A wide angle view of the Mississippi River from the Green Knight.
Although we have traveled this route in previous years, it is our first time to stay at Spring Lake RV Resort in Crossville, TN. We were pleasantly surprised with a very nice campground offering long, level, concrete pull-in sites and a well-manicured grass landscape. Most campsites surround a large lake. Some sites came complete with smokers or charcoal grills and covered patio swings. It is the nicest campground we have encountered on this cross-country trip.
There was not much on the to-do agenda during our three day stay here. We attended an afternoon showing of the popular and long running “Smoke on the Mountain” musical play and walked through Tennessee’s largest flea market, purchasing a half bushel of hard-to-find fresh cranberry beans before returning to the campground.
Martha wrote in her journal that after watching “Smoke on the Mountains, I left feeling like I had just attended a Baptist tent revival with good bluegrass or mountain music and lots of humor.”
As usual, we travel and keep an eye on weather conditions. RV’s are not safe and few campgrounds offer buildings suitable for tornado shelters. A big front is passing through Tennessee that has already spawned tornadoes in Arkansas but most of the worst weather will be north of us and will leave thousands in Knoxville without power and many downed trees and some structural damage.
We left early the following morning with reservations at West Memphis, Arkansas, 333 miles on I-40. We passed through milepost 300 and coasted downhill in fourth gear on a 5% grade for five to six miles as we left the Cumberland Plateau.
The 840 bypass was taken around Nashville then connected with I-40 around busy Memphis on the northside and over the big Mississippi River bridge, avoiding I-240 which has a height limit on the old Mississippi River Bridge. Unfortunately, construction on the newer bridge and west side of the river forced us into narrow lanes with large concrete barriers on both sides. It has been a long, white knuckle trip.
We arrived at Tom Sawyer RV Park in West Memphis, Arkansas, early enough to set-up the grill and cook Alaskan sockeye salmon and fresh vegetables for dinner on a picnic table with an unobstructed view of the Mississippi River.
Finding plenty of fresh veggies along the roadside
Floridians are accustomed to year-round fresh vegetables because practically every vegetable is grown here and readily available. The sunshine state’s tropical zone in south Florida provides vine-ripe tomatoes, green beans, squash and other perishables during winter months. Proceed north in March or April when the last frost is just a memory and the central and north Florida zones are planted and awaiting a crop to mature in late May and early June.
Before leaving our home base in North Florida, we always stock the RV refrigerator with fresh vegetables from County Line Produce, near Hastings and at least one 50-pound bag of fresh table grade Sebago potatoes from Robert Revel’s Farm near East Palatka. For more than 20 years we have been buying fresh onions from a grower in Vidalia.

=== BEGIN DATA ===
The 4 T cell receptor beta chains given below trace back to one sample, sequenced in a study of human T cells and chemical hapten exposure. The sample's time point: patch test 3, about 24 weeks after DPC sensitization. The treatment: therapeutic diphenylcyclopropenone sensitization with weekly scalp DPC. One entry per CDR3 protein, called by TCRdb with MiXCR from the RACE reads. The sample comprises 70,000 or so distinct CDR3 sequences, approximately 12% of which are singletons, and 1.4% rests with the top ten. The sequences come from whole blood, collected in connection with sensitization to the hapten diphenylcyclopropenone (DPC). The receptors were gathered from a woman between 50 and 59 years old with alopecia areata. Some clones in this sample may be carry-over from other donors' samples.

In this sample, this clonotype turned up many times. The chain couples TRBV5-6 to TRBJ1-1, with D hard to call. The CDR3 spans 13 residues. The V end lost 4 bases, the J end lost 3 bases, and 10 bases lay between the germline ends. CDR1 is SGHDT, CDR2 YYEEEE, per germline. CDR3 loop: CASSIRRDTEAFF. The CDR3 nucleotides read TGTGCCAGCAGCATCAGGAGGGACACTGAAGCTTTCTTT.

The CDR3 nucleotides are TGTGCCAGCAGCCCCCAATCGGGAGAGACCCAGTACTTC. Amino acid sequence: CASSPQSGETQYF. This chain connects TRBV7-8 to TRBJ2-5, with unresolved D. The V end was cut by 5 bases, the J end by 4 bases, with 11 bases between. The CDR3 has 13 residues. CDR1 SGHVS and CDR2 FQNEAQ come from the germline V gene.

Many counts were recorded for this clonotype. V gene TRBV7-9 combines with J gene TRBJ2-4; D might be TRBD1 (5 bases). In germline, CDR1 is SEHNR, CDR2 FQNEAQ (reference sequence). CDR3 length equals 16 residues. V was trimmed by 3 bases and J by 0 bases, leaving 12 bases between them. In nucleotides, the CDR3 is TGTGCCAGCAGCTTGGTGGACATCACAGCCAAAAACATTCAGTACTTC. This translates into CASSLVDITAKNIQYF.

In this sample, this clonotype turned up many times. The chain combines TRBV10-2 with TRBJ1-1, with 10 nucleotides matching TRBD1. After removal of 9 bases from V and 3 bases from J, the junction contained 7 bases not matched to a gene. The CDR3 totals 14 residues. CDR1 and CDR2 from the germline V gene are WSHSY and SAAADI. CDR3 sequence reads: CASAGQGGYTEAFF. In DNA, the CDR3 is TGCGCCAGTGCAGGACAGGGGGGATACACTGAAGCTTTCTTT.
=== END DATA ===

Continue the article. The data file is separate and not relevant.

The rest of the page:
As we travel north, farmers in the colder zones on the climate maps start bringing in their crops in July and August and Mom and Pop home-grown vegetable stands are appearing on the roadside. Finding a place to park a 40-foot RV with tow car alongside the highway to shop these stands is not always possible so we grudgingly continue on down the road, wondering what we passed-up.
Fresh vegetables find their way to the grill at a campground overlooking the Mississippi River in West Memphis, Arkansas.
Our travels on this trip will take us through Georgia, as the Vidalia onion crop is maturing and then into South Carolina for fresh peaches. We happened on a farmer near Beaufort, SC., who had a you-pick garden full of tomatoes and corn.
In Galax, Virginia, we shopped at a farmer’s vegetable stand just south of Hillsville who had at least two acres of various heirloom tomato varieties starting to mature, including the popular Cherokee purple. Corn, green beans, cucumbers and squash were also ripe for picking. It is mid-July.
Robert Sells, who owns Cool Breeze Campground in Galax, VA., has about a half acre vegetable garden that he opened to campers to “help themselves.”
A week later in Blountville, TN., we noticed a hand-made sign posted alongside the highway advertising fresh tomatoes and found a farmer who grew only tomatoes. He was harvesting a dozen varieties, including a yellow tomato that equaled the red varieties for flavor.
Last year we traveled from Florida to southeastern Canada and it was almost like we were following the combines north to harvest the wheat crop because fresh vegetables were coming in along the route at the same time.
A colorful plate of grilled vegetables including squash, tomatoes, onions, peppers plus a baked potato and wild Alaska sockeye salmon.
Jonesborough, TN, capitol of the State of Franklin